Following their recent success returning a lunar sample collected by its Chang’e-5 mission, the Chinese National Space Agency (CNSA) is following through with its recently announced plans to cooperate with Russia’s space agency, Roscosmos, in constructing a long-term base on the moon. Confirmed in a separate statement by Roscosmos, the plans call for a series of missions that will likely target the lunar south pole, aimed at preparing the area for the base’s construction. The announced agreement also indicates a target date of 2031 for permanent habitation.
In a recent Global Times report, China’s lunar exploration design chief Wu Weiren said, “China and Russia would use their experience in space science, research and development, and their space equipment and technology. The two countries will jointly formulate a roadmap for the construction of an international lunar research station, carrying out close cooperation in the planning, demonstration, design, development, implementation and operation of the project.”
Background: From Russia With Love
As previously reported by The Debrief, the two countries plan to work together, “guided by the principles of parity distribution of rights and obligations,” and will “promote cooperation in the creation of an open access missile system…aiming to strengthen research cooperation and promote the exploration and use of outer space for peaceful purposes for the interests of all mankind.”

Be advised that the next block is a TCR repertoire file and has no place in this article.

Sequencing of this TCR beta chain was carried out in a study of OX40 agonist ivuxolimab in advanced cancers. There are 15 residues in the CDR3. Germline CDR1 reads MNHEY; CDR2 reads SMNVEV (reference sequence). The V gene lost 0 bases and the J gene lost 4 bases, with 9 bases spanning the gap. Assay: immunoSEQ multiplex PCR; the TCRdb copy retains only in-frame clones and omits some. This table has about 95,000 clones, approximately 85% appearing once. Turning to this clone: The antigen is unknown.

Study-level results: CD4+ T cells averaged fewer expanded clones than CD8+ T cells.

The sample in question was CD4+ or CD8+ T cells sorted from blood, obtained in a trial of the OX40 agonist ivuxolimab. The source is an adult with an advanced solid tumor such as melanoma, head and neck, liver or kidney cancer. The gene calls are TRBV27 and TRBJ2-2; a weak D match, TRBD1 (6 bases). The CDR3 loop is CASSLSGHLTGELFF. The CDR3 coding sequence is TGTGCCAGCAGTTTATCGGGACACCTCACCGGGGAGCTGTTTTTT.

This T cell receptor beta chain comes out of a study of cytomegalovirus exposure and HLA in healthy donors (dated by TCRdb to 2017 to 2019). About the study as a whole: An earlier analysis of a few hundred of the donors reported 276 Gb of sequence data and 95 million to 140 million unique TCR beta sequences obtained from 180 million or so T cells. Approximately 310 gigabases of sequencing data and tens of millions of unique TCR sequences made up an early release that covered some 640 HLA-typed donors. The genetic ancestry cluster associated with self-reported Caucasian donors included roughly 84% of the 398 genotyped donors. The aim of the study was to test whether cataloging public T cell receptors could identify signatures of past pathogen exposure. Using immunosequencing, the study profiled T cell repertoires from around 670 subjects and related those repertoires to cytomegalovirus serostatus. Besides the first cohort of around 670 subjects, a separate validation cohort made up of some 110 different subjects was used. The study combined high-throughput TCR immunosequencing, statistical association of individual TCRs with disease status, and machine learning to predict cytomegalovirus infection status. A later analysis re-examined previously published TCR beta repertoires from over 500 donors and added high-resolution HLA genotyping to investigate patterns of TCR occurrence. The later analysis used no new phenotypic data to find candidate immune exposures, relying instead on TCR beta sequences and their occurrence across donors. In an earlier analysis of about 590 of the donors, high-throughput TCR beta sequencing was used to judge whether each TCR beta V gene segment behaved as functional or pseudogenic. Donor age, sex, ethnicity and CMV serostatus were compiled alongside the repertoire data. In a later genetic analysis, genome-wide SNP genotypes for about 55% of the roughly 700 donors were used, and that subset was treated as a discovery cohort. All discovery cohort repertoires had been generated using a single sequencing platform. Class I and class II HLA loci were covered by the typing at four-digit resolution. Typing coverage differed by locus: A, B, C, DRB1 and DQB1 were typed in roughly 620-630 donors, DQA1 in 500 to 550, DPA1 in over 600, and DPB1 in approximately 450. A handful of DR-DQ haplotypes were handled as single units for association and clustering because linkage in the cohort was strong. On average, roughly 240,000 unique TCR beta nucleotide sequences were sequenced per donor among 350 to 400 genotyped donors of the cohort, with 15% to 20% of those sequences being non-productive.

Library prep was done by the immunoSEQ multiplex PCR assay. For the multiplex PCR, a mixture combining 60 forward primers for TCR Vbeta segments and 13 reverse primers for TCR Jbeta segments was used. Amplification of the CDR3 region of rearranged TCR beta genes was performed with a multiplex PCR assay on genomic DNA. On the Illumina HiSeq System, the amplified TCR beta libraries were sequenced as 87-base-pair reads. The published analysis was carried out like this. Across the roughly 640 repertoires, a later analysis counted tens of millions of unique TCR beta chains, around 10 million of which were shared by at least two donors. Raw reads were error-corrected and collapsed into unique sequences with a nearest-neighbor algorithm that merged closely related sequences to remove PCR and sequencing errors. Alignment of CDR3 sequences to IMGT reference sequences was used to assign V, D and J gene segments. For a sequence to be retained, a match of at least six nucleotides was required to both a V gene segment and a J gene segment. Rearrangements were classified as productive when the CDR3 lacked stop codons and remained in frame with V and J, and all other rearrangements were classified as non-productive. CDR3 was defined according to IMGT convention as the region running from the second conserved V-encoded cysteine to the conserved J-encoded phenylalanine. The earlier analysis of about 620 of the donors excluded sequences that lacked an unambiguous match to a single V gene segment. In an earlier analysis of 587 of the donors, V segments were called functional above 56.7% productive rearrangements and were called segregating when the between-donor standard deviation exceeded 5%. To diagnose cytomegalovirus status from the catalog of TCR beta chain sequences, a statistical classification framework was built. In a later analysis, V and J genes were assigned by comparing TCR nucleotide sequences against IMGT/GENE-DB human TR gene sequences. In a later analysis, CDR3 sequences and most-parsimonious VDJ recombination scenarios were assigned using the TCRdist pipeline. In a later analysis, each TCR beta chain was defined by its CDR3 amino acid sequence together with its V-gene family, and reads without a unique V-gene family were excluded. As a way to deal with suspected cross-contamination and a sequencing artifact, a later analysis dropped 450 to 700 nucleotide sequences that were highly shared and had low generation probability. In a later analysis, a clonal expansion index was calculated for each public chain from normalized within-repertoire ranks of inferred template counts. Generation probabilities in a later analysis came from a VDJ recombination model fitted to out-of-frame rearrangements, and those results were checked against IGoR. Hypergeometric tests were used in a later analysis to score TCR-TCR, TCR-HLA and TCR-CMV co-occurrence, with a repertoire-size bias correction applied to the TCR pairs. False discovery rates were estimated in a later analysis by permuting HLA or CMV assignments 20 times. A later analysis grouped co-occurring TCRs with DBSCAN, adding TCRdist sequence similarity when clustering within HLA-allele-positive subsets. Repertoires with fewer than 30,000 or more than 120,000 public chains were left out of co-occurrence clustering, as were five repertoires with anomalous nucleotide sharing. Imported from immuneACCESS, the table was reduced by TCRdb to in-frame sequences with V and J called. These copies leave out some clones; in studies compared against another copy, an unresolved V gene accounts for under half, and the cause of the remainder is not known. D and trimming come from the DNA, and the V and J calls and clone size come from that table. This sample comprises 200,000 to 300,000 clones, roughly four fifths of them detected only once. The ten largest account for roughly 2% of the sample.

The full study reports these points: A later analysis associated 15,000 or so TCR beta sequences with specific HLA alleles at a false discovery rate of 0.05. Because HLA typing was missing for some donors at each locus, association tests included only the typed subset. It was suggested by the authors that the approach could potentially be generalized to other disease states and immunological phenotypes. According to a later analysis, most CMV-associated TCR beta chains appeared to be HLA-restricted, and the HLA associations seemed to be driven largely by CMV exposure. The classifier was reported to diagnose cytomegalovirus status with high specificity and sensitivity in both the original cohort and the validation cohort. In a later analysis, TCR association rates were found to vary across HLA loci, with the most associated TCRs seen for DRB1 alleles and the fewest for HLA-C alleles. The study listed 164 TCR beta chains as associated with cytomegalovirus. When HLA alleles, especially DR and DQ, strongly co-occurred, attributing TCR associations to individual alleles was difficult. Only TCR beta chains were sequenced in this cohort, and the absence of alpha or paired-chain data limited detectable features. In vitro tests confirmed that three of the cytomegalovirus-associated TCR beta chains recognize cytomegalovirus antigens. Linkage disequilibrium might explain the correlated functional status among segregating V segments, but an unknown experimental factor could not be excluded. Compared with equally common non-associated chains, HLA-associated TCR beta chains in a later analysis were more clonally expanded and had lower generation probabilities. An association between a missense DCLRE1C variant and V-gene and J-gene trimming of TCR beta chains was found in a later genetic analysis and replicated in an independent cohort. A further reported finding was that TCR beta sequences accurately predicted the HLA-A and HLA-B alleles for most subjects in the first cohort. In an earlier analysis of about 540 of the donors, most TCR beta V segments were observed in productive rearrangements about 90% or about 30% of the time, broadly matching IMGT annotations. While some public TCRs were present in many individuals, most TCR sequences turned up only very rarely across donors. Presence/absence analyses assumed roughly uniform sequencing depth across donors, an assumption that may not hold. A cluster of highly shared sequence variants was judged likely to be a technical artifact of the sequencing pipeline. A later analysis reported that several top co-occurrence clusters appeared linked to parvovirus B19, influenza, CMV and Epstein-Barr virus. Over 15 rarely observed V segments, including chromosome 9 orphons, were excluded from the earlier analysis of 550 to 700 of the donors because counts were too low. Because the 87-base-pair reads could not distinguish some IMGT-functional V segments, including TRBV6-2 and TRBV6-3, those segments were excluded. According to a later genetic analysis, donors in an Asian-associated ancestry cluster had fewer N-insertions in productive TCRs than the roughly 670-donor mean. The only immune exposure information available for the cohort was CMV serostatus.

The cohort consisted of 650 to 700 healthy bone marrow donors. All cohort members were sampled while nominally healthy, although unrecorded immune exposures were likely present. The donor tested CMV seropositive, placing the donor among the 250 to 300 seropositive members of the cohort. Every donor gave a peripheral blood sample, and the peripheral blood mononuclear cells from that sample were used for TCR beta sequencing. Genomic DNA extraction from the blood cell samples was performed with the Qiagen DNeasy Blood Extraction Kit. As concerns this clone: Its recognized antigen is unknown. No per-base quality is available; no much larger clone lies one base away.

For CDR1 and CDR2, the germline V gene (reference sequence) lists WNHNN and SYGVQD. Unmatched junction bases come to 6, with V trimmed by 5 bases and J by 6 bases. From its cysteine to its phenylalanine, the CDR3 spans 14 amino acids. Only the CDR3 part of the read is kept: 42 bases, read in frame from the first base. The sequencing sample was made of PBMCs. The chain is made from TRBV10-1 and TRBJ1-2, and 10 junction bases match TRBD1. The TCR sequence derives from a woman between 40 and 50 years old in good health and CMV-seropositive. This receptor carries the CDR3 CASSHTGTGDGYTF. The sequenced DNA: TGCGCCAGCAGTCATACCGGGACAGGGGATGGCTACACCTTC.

If it is indeed the end of NASA and Roscosmos working together, it wouldn’t exactly come as a surprise. Things have long been difficult between the rival space agencies, dating back to a speech made by JFK in September of 1963 before the United Nations General Assembly, where he proposed that the U.S. and the then Soviet Union dispense with the “space race” and work together on reaching the moon.
“Why… should man’s first flight to the moon be a matter of national competition?” President Kennedy asked. “Why should the United States and the Soviet Union, in preparing for such expeditions, become involved in immense duplications of research, construction, and expenditures?”
That deal was rebuffed by Soviet leader Nikita Khrushchev, who, after Sputnik and Yuri Gagarin’s successes, felt that the U.S. space program was still far behind Russian efforts.
Cooperation between the groups became a reality only after the Soviet Union collapsed, but even during that time, when NASA routinely overpaid for flights to the ISS, there was tension.
“Russian astronauts feel like space taxi drivers, not equal partners,” said Dr. Igor Sutyagin of the Royal United Services in a 2012 BBC news report detailing those decades of tension.
This latest move is also considered somewhat surprising since NASA just signed a similar deal with Roscosmos in 2017. That 2017 statement didn’t specify a joint moon base. Still, both organizations did indicate an effort to work together on the “Lunar Gateway” orbital platform, which is being designed as part of NASA’s Artemis program. Like the latest announcement, the Artemis program ultimately calls for a permanent base at the moon’s south pole.